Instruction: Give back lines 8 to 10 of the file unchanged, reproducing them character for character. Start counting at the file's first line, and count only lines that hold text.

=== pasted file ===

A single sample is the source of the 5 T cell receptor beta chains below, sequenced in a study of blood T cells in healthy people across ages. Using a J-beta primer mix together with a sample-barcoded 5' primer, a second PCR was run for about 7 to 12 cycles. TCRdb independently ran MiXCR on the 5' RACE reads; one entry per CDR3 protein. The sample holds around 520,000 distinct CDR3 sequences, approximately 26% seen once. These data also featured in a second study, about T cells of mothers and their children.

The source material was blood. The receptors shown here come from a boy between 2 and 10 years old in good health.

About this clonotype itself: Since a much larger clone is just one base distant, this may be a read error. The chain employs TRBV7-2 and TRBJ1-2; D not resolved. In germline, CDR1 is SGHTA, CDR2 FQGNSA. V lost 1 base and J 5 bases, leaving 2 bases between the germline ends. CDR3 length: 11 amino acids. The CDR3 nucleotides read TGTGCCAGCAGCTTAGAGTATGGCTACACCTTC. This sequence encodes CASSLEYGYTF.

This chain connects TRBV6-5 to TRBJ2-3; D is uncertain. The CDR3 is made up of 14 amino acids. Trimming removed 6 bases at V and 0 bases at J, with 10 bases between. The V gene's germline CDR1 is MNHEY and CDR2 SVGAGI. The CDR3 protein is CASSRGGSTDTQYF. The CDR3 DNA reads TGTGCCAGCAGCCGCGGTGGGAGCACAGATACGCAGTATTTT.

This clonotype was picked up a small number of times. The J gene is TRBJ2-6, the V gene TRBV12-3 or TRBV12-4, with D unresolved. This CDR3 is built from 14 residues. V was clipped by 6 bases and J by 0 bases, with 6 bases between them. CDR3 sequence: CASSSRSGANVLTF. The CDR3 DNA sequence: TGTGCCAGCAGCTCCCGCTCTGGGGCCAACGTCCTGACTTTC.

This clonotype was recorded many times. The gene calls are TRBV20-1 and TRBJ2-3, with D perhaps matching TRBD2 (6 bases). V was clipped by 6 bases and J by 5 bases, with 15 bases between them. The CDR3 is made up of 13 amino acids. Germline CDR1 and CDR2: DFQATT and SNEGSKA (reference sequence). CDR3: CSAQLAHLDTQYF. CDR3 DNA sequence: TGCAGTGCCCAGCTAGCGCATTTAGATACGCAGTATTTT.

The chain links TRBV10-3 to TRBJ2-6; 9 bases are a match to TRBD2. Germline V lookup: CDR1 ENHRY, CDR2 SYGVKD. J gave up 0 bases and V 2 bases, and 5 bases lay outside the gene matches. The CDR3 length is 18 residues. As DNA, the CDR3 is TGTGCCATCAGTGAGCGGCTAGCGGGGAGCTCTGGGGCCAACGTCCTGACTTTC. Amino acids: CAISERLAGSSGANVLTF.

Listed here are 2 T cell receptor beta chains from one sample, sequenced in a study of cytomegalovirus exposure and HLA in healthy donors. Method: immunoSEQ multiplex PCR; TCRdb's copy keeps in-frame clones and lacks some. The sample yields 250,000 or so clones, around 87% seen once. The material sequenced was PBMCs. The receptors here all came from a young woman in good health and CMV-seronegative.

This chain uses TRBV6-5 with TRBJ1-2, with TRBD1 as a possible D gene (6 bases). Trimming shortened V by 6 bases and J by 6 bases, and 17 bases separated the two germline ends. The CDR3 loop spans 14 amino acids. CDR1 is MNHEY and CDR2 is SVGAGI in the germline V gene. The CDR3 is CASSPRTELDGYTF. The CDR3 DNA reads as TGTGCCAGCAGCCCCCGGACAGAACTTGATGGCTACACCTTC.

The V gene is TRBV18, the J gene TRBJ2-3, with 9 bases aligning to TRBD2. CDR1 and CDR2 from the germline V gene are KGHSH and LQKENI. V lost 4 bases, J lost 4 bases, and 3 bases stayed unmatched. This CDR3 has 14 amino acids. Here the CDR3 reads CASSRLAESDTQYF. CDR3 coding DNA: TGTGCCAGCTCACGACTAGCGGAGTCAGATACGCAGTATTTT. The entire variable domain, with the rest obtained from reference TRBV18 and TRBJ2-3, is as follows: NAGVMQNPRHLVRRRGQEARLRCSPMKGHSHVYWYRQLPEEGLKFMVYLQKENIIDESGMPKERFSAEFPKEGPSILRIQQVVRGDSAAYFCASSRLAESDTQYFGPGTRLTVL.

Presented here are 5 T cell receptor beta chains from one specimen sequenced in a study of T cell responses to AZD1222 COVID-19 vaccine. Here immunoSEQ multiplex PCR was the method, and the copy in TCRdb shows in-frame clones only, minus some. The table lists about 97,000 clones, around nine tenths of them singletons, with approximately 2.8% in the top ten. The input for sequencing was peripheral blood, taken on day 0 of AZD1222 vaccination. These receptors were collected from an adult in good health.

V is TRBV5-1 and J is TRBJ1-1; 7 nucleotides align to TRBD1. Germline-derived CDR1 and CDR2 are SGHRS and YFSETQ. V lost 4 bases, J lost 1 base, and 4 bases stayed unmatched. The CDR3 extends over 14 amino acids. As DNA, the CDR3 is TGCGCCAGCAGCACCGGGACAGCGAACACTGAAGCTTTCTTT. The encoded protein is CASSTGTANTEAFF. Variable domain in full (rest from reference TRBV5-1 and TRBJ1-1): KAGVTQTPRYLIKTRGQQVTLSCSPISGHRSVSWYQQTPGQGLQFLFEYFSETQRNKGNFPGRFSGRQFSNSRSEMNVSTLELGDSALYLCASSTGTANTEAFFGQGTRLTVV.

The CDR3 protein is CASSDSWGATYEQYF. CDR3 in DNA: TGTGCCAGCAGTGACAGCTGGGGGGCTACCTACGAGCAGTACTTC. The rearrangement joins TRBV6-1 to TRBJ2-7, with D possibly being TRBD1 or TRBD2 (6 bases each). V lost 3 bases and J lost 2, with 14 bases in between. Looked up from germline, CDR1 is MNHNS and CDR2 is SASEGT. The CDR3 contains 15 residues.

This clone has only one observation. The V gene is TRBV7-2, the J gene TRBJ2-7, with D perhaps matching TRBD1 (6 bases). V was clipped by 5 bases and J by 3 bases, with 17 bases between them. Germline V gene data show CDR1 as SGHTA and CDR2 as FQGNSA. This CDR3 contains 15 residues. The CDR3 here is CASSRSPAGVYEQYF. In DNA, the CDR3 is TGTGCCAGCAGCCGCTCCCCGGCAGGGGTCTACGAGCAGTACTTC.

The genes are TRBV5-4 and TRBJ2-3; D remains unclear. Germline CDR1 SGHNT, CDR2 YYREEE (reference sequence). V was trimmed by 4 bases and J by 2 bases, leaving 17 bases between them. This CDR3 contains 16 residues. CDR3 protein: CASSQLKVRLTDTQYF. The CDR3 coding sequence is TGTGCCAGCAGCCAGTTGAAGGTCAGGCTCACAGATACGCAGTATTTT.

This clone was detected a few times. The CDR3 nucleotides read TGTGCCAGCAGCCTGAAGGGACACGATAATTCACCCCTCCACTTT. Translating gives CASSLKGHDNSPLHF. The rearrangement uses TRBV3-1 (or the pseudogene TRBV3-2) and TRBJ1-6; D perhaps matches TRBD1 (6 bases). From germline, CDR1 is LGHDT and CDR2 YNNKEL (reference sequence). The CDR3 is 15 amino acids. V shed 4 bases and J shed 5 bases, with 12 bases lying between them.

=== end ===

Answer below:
Listed here are 2 T cell receptor beta chains from one sample, sequenced in a study of cytomegalovirus exposure and HLA in healthy donors. Method: immunoSEQ multiplex PCR; TCRdb's copy keeps in-frame clones and lacks some. The sample yields 250,000 or so clones, around 87% seen once. The material sequenced was PBMCs. The receptors here all came from a young woman in good health and CMV-seronegative.

This chain uses TRBV6-5 with TRBJ1-2, with TRBD1 as a possible D gene (6 bases). Trimming shortened V by 6 bases and J by 6 bases, and 17 bases separated the two germline ends. The CDR3 loop spans 14 amino acids. CDR1 is MNHEY and CDR2 is SVGAGI in the germline V gene. The CDR3 is CASSPRTELDGYTF. The CDR3 DNA reads as TGTGCCAGCAGCCCCCGGACAGAACTTGATGGCTACACCTTC.

The V gene is TRBV18, the J gene TRBJ2-3, with 9 bases aligning to TRBD2. CDR1 and CDR2 from the germline V gene are KGHSH and LQKENI. V lost 4 bases, J lost 4 bases, and 3 bases stayed unmatched. This CDR3 has 14 amino acids. Here the CDR3 reads CASSRLAESDTQYF. CDR3 coding DNA: TGTGCCAGCTCACGACTAGCGGAGTCAGATACGCAGTATTTT. The entire variable domain, with the rest obtained from reference TRBV18 and TRBJ2-3, is as follows: NAGVMQNPRHLVRRRGQEARLRCSPMKGHSHVYWYRQLPEEGLKFMVYLQKENIIDESGMPKERFSAEFPKEGPSILRIQQVVRGDSAAYFCASSRLAESDTQYFGPGTRLTVL.